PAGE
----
Edward T. Babinski said...

Dear Truth Is Stranger Than Fiction,

Why do Christians spend so much time debunking other people's religious beliefs? They don't like Muslims, Hindus, even rival Christian groups, no matter how much such groups love the same Bible.

Why indeed do Christians spend so much time debunking each other's views? God to, or Theology Web. Christians are the most indefatigable debunkers of each other's views since Christianity began. Two thousand years of debunking each other's views. And they still can't agree enough to worship in the same church together. I know of one Christian who runs "Jesus Needs New PR" who says his family's church split several times just during his youth.

Second, Have you read what the Bible says about hell? God is not simply letting people be in hell. God locks the door on such folks (read the parable about being locked out of the wedding party), God has people tossed into a lake of fire (read Revelation), and Jesus says God destroys, "Do not be afraid of those who kill the body but cannot kill the soul. Rather, be afraid of the One who can destroy both soul and body in hell." O.T. verses are just as violent when it comes to God's anger welling up and his thirst for violently punishing and destroying people. Note how much God punished Jesus, actively getting his Son crucified, taking his anger out on "sin." Sounds like God takes a pretty active part in the destruction of "sinners."

And besides active damnationists you can argue with universalist Christians too about hell, whether or not there's some mystery of love in the end. There's some interesting verses that they focus on. The arguments go on and on.

So if atheism drives you crazy think of how crazy other Christians have been making each other for the past 2,000 years. Theological battles never end, not unless a ruler makes laws against "heresy," "blasphemy," but such laws never stopped the questions themselves, which continued to arise again and again over the centuries. Because the Bible is that kind of book, and because the human mind finds all the questions inherent in such a book. I haven't even mentioned the conservative-moderate-liberal spectrum of views within major Christian denominations among the world's foremost scholars.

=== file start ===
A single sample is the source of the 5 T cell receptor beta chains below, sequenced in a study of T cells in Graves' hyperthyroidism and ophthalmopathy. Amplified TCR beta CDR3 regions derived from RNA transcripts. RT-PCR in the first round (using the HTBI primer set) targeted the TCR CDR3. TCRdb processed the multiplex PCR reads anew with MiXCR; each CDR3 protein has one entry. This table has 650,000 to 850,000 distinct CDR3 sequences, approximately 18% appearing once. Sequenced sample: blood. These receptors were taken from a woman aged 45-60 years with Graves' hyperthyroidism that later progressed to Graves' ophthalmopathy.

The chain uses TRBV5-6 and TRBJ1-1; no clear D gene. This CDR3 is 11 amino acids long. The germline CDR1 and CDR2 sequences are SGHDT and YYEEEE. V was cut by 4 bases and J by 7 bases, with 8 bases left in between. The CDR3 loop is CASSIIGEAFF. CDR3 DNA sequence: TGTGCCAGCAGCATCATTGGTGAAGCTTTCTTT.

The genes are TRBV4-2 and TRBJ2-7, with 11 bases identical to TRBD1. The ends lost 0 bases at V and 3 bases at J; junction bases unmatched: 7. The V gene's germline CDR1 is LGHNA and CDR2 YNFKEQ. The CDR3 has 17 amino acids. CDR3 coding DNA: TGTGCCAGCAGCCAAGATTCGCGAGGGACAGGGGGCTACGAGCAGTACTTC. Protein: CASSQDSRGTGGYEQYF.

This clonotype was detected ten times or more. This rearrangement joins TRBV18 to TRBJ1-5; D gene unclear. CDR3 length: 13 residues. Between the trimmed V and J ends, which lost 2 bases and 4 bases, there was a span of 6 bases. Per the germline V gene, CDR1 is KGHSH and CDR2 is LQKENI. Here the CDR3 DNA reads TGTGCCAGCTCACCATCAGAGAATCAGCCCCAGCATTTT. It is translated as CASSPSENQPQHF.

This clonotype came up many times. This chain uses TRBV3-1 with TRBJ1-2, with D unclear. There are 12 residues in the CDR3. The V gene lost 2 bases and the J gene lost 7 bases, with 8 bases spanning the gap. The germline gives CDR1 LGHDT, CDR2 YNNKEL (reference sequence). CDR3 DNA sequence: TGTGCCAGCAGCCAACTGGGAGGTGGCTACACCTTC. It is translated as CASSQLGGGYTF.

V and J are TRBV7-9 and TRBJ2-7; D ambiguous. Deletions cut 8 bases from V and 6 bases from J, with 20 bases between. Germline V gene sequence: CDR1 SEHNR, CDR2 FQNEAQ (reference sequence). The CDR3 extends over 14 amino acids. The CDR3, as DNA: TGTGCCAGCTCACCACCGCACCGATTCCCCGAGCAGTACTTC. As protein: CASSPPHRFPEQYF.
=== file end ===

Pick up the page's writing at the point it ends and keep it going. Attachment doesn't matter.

Edward T. Babinski said...

Dear Truth Is Stranger Than Fiction, I have two blog posts you might find interesting, one is on SATAN, and the other is on EXORCISMS:

Edward T. Babinski said...

Dear Truth if Stranger than Fiction, I noticed based on your website that you are biblical end times obsessed. I was too. Until I read all the verses in all the books of the NT that predicted the final judgment in the lifetimes of first century Christians. I also read that Israel became a kingdom for a while after the Greeks were tossed out by the Maccabean rebellion, before the Romans moved in. So the present nation of Israel is the THIRD such "kingdom." And it's way over a generation since Israel was first acknowledged as a nation.

Lastly, the stars can burn for a couple billion years. That's how long it takes a fusion reaction to burn in mid-sized stars. And new stars continue to arise. So it doesn't appear like the cosmos was built to last just a couple thousand years, neither does it appear like the death of species on any one planet in the cosmos must necessarily entail the end of the cosmos as a whole. So, based on the false predictions throughout the NT as listed in this article, and based on modern cosmology, and based on the history of Israel's becoming a nation before it became one in the 20th century, it looks like "left behind" folks are barking up the wrong tree.

The Truth is stranger than fiction said...


"Why do Christians spend so much time debunking other people's religious beliefs?"